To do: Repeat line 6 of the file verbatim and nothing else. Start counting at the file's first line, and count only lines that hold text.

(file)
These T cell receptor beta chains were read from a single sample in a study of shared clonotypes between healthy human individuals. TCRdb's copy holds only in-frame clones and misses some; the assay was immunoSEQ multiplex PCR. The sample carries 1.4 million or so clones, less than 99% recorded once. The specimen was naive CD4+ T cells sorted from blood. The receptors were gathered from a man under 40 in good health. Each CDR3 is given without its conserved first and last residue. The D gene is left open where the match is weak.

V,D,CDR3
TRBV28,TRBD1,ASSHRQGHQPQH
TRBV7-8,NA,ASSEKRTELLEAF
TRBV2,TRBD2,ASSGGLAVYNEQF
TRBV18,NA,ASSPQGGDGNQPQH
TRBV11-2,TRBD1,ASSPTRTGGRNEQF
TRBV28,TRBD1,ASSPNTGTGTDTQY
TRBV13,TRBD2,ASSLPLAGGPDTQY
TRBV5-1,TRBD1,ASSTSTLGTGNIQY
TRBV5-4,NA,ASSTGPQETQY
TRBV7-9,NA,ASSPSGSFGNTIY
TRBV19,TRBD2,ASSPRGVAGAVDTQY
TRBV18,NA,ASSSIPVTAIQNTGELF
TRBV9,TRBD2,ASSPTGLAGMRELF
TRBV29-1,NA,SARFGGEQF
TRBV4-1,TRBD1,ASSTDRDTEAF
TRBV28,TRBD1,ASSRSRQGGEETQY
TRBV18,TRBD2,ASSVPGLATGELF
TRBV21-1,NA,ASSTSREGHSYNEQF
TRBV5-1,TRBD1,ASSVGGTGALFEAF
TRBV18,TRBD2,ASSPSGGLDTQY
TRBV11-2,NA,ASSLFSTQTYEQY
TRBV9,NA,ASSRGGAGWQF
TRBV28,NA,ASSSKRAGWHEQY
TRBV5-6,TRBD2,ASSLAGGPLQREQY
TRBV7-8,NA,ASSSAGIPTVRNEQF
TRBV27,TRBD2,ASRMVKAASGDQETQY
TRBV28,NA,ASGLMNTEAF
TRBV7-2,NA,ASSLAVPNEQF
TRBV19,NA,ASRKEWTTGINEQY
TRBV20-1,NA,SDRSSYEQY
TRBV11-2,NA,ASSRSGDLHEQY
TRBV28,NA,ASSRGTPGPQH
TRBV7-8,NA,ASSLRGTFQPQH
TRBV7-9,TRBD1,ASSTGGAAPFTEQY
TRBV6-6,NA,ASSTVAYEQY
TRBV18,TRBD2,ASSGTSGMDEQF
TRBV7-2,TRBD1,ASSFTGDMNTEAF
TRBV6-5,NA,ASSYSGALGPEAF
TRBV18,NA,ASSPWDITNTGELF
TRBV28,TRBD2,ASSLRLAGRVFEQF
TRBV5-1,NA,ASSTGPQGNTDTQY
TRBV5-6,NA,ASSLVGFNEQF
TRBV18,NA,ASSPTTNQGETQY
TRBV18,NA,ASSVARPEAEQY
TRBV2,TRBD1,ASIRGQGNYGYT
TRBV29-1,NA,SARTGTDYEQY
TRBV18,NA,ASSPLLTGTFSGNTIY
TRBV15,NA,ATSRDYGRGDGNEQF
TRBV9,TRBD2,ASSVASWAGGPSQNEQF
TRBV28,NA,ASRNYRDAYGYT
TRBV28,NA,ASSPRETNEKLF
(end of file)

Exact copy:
TRBV18,NA,ASSPQGGDGNQPQH